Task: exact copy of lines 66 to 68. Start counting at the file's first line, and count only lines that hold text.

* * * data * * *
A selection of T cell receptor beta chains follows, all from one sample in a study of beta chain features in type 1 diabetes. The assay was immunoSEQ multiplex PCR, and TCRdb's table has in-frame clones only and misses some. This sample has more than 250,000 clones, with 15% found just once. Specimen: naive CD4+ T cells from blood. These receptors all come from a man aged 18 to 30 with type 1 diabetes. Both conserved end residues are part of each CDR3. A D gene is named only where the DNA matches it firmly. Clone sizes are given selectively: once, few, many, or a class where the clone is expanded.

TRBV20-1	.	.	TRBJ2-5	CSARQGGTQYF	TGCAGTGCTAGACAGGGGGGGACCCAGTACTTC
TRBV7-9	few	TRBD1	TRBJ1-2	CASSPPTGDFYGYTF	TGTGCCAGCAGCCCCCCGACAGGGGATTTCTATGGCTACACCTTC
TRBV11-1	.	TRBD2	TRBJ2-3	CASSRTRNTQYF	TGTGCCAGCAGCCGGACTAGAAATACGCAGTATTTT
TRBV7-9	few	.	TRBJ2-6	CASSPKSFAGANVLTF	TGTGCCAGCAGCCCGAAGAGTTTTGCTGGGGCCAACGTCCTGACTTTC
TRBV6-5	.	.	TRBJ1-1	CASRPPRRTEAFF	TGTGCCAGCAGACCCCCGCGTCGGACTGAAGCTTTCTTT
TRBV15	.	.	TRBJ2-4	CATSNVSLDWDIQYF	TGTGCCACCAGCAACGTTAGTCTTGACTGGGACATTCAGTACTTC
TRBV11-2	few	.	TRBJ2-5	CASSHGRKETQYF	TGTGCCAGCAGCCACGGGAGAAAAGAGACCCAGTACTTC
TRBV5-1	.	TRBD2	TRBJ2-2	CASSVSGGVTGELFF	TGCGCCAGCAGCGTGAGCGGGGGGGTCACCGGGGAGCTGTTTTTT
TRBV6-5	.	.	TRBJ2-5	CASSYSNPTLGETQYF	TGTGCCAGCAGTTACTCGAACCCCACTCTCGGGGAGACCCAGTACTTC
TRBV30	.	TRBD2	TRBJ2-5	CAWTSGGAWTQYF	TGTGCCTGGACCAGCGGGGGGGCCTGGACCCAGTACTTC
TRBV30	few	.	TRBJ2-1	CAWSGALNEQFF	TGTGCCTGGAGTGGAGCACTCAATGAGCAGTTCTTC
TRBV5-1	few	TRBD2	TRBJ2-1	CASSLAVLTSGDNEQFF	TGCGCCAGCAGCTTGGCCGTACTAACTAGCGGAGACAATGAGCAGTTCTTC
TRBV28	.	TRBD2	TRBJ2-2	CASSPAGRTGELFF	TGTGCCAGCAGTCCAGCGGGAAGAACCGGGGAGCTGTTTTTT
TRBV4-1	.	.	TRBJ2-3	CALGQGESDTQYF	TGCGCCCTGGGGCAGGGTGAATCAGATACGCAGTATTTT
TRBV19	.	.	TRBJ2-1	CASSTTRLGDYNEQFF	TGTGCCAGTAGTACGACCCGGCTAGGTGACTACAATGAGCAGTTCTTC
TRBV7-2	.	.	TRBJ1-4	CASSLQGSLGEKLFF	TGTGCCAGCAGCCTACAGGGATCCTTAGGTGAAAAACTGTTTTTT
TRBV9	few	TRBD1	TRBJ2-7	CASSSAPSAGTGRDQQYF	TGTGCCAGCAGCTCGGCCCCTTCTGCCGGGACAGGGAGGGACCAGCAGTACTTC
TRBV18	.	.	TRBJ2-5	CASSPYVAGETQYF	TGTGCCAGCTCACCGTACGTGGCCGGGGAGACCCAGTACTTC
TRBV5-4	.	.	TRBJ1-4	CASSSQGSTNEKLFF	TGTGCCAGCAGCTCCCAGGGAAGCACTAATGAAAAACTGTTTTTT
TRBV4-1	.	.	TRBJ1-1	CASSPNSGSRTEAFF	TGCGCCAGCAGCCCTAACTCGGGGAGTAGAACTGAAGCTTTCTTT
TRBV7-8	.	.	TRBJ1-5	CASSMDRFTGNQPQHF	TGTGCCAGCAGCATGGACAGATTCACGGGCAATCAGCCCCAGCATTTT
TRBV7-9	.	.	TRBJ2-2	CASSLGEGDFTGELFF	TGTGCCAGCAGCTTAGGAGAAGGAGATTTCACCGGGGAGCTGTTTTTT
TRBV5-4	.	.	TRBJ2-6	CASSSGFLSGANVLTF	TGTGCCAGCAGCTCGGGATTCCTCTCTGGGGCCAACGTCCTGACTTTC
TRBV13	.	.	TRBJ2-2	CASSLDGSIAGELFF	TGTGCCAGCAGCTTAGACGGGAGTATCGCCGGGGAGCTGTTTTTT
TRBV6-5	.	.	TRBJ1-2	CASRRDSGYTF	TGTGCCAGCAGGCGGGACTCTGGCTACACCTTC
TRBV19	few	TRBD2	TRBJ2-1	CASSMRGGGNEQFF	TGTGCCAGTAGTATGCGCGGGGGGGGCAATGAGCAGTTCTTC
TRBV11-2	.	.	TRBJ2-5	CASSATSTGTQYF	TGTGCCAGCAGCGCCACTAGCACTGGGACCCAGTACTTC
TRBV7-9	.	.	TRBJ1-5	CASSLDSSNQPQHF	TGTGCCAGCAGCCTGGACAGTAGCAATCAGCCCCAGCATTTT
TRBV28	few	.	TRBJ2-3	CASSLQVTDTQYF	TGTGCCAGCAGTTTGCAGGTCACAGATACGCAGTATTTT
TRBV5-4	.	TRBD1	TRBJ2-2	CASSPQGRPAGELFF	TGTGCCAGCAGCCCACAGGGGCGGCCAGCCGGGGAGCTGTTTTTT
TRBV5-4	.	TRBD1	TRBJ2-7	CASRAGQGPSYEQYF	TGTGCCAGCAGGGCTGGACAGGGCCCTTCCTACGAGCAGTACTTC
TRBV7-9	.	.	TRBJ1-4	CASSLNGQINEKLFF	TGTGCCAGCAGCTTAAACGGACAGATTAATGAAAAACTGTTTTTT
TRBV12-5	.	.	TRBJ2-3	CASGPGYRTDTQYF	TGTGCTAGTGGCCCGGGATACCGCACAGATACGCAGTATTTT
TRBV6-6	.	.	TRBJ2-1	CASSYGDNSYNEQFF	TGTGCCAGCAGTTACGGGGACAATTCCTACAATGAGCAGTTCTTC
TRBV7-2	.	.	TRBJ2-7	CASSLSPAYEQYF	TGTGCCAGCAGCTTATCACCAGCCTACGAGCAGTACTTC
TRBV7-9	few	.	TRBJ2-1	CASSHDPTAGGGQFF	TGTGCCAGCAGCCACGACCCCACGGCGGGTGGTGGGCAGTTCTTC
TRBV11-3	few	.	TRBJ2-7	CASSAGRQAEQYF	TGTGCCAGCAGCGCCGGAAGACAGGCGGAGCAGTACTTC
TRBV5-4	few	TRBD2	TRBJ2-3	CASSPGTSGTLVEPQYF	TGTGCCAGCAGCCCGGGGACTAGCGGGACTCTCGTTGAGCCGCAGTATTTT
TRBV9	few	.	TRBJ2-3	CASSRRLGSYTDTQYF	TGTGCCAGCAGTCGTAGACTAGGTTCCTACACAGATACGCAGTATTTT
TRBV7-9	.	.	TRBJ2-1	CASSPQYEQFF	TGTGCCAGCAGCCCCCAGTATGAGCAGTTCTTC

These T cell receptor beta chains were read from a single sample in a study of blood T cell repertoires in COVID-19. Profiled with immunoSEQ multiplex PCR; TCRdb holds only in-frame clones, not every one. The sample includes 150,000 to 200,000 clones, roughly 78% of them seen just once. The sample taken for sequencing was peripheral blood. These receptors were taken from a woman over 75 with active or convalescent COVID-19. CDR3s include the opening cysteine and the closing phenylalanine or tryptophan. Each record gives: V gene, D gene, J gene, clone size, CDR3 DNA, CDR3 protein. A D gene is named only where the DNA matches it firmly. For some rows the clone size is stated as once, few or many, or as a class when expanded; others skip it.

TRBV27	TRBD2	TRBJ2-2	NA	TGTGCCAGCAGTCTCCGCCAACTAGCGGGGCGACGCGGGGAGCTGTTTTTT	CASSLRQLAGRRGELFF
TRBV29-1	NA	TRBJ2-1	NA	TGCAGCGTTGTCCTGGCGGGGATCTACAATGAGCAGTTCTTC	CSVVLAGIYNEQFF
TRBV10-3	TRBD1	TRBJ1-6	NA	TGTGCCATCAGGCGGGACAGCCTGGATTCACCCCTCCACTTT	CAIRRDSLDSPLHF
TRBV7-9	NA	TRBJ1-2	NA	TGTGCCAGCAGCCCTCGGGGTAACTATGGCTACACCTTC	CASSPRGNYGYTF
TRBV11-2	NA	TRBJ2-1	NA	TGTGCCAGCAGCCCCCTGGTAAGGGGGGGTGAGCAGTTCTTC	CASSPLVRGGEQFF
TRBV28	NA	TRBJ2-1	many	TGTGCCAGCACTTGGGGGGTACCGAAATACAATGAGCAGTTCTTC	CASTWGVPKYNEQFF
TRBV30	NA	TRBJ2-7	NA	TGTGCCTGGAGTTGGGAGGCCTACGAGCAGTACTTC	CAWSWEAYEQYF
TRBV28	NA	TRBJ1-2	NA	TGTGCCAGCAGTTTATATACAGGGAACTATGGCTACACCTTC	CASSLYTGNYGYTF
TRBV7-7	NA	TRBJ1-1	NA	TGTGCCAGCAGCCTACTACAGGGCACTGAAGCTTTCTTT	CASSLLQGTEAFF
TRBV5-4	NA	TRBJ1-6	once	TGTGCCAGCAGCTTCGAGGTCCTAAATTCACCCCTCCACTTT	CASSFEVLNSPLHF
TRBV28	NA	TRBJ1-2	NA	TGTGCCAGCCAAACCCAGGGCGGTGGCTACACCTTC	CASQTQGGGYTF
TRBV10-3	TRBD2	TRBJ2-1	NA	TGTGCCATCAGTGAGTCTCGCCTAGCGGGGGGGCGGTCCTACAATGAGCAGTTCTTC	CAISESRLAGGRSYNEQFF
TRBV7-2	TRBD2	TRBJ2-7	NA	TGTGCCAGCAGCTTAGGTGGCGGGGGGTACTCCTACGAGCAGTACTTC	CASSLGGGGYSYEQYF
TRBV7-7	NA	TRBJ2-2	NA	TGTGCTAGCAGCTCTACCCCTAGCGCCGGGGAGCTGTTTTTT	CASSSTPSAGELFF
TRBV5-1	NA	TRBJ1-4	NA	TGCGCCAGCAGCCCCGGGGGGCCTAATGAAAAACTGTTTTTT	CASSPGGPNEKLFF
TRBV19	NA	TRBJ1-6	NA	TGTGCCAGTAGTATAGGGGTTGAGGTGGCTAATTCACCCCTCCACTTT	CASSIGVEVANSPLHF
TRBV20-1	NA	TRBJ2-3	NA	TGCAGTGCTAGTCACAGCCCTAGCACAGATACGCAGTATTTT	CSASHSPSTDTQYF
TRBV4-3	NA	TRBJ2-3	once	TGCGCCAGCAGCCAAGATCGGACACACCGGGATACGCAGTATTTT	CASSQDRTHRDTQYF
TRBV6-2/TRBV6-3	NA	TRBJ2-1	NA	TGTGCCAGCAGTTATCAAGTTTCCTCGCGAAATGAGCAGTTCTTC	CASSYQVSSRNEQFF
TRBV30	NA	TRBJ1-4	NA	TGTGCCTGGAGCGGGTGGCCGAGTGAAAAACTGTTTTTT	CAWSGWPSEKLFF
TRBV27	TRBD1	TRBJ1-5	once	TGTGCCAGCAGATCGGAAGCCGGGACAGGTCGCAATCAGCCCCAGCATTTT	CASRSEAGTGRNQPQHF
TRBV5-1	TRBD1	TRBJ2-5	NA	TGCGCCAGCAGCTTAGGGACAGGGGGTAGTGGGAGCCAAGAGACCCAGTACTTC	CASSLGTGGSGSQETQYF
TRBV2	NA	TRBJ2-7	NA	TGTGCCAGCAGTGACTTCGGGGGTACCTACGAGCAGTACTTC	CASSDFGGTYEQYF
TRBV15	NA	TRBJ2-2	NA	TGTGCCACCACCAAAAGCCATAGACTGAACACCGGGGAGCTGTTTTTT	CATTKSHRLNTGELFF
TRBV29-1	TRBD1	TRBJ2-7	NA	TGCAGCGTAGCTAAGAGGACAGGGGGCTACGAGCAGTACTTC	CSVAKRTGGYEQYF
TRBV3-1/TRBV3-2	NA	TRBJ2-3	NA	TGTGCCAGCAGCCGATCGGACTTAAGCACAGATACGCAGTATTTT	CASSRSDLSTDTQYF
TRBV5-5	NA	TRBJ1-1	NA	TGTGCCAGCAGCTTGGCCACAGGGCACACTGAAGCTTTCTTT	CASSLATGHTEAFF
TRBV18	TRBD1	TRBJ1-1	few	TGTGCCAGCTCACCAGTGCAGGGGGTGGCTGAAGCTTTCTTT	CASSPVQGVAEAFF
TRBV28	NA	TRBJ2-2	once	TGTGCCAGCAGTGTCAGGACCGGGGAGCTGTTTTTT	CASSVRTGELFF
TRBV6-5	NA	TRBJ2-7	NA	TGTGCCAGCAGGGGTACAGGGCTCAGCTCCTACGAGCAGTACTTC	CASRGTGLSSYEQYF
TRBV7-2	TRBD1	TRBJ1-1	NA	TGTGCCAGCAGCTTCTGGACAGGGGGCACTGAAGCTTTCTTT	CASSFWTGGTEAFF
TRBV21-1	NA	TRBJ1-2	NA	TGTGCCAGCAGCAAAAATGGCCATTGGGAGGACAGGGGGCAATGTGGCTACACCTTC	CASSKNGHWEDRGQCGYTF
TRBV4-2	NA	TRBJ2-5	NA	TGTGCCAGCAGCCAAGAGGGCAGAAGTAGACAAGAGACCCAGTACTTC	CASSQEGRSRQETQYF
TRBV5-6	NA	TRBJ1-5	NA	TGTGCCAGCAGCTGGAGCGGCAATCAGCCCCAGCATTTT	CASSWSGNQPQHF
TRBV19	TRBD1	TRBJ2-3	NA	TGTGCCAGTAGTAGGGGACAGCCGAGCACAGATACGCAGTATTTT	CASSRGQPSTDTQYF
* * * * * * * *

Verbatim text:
TRBV15	NA	TRBJ2-2	NA	TGTGCCACCACCAAAAGCCATAGACTGAACACCGGGGAGCTGTTTTTT	CATTKSHRLNTGELFF
TRBV29-1	TRBD1	TRBJ2-7	NA	TGCAGCGTAGCTAAGAGGACAGGGGGCTACGAGCAGTACTTC	CSVAKRTGGYEQYF
TRBV3-1/TRBV3-2	NA	TRBJ2-3	NA	TGTGCCAGCAGCCGATCGGACTTAAGCACAGATACGCAGTATTTT	CASSRSDLSTDTQYF